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The first time I invited friends over for an authentic, ambitious Turkish dinner, I set my roommate’s potholders on fire. I made a hummus that was far too tahini-rich, and had to use a knife instead of a corkscrew to pry open a bottle of wine that someone had brought over. Moreover, my beef kofte fell apart upon contact with the frying pan, and I learned that I had used the wrong setting on my food processor to grind up carrots for the yogurt mezze dish I wanted to make. (My friends were polite enough to actually eat everything, emphasizing lesson number one of novice dinner party hosing: Have hungry friends.)
The single silver lining of the night, however, was this rose-infused rice pudding. (In Turkish, we call this sutlac.) Almost every pastane (bakery) will display sutlac in its vitrines, and I think it’s safe to call it a dessert that all Turks feel some kind of affinity towards. Real pros like my mother and grandmother usually take the recipe I used a step further and turn it into firinda sutlac, which literally translates to “rice pudding in the oven.” Think of this as the lovechild of a perfectly torched crème brûlée and rice pudding. The crispy top is achieved by placing the pudding ramekins in a tray filled with a few inches of cold water, which is then placed in an oven and baked. In winter months, it’s especially satisfying to take the baking route, but in the summer—when turning on the oven feels especially oppressive—I’d recommend taking my no-bake approach.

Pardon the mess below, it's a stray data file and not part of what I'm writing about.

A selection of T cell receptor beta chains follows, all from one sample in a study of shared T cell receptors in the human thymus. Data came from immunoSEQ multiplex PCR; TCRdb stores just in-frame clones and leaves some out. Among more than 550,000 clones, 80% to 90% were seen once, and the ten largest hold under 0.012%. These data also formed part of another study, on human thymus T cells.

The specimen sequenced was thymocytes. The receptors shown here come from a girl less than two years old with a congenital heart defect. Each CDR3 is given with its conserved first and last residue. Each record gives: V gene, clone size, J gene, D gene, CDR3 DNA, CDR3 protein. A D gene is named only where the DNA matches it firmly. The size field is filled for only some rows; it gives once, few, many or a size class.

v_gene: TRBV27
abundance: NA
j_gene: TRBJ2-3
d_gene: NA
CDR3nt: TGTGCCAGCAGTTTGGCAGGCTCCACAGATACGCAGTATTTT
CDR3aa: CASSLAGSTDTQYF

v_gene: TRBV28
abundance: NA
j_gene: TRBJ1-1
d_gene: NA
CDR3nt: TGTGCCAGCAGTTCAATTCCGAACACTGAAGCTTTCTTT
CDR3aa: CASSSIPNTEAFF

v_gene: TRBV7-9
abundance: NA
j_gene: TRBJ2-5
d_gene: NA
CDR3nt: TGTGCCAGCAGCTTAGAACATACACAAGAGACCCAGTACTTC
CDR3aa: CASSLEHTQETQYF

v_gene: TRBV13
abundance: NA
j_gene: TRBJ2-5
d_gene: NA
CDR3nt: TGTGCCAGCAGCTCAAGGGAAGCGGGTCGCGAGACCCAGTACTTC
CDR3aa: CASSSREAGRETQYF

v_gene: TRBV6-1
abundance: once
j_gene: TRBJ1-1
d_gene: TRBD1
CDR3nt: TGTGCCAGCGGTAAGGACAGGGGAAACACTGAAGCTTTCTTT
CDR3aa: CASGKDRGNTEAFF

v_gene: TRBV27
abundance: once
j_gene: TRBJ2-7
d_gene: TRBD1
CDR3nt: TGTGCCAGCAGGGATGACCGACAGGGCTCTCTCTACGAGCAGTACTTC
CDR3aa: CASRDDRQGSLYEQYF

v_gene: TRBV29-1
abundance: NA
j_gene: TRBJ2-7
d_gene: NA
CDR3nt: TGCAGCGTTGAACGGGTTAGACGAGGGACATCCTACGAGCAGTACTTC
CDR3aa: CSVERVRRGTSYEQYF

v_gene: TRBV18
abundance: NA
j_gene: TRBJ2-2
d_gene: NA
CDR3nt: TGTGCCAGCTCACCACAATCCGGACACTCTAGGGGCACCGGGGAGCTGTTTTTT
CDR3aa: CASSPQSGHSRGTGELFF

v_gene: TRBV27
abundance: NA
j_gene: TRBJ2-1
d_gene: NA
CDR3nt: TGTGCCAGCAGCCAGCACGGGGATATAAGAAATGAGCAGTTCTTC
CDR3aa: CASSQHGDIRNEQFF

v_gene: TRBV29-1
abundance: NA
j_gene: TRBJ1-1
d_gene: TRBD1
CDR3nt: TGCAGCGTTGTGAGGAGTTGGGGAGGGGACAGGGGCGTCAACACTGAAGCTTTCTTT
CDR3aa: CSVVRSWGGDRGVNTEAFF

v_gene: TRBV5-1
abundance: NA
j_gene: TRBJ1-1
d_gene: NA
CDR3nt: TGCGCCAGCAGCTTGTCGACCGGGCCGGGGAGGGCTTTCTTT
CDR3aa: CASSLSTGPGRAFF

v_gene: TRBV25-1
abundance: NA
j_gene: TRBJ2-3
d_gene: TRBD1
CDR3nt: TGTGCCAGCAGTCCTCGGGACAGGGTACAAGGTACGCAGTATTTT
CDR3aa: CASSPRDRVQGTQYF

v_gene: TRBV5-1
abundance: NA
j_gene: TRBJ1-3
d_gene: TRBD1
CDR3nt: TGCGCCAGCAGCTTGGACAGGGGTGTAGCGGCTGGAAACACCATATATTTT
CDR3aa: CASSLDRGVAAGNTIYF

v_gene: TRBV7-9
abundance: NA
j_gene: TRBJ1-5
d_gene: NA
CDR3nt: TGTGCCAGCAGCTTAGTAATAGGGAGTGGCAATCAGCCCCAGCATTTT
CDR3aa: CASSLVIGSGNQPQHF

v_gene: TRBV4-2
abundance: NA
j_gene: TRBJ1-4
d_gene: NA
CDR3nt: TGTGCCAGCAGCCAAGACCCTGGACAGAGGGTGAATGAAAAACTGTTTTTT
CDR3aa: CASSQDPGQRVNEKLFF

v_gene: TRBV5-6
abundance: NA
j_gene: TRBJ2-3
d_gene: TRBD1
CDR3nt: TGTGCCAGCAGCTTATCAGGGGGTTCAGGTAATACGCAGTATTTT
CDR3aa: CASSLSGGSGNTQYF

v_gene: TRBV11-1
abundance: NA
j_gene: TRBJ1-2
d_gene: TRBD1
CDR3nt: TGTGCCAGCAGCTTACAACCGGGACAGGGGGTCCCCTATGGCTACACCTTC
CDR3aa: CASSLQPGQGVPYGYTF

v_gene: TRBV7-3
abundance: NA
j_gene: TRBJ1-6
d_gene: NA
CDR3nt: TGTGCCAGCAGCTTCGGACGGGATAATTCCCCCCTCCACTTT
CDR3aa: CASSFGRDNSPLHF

Many Turkish grocery stores sell rice pudding mixes that eliminate the trickier steps, and take considerably less time than making the pudding from scratch. Of course, those options are considerably less tasty than this recipe, and won’t give you the same bragging rights. You choose.
The best way to describe this pudding is to think of all the comforts of a really good bowl of white rice, doused in vanilla, sugar, and milk—plus rose flavoring, which gives the traditionally white pudding a pinkish tint. (You can tell if you’ve gone overboard with the rose if things start to turn purple.) Edible flowers also make for a beautiful topping, instead of or in addition to cinnamon.
I went to an Armenian grocery store to pick up a glass bottle of rose water that was specifically marked for baking and cooking. (Read: Do not use the cosmetic rosewater toners available at Whole Foods, as those are mixed with witch hazel.) You’ll likely have luck at many Middle Eastern grocery stores. Also, If you don’t have short grain rice, regular jasmine will work in a pinch, but it does impact the texture and cook time, so pay attention to the rice's cooking instructions (and taste as you go!). This recipe doesn’t have a ton of ingredients, but it does require constant vigilance with a wooden spoon—otherwise, you’ll risk the mixture clumping up at various stages, instead of turning into a smooth pudding.
- 1 3/4 cups water
- 7 tablespoons uncooked short-grain rice
- 1 quart milk
- 3/4 cup sugar
- 1/4 cup rice flour
- 2 tablespoons rosewater
- Cinnamon, to taste
Any dinner party hits? (Or misses?) Let us know in the comments!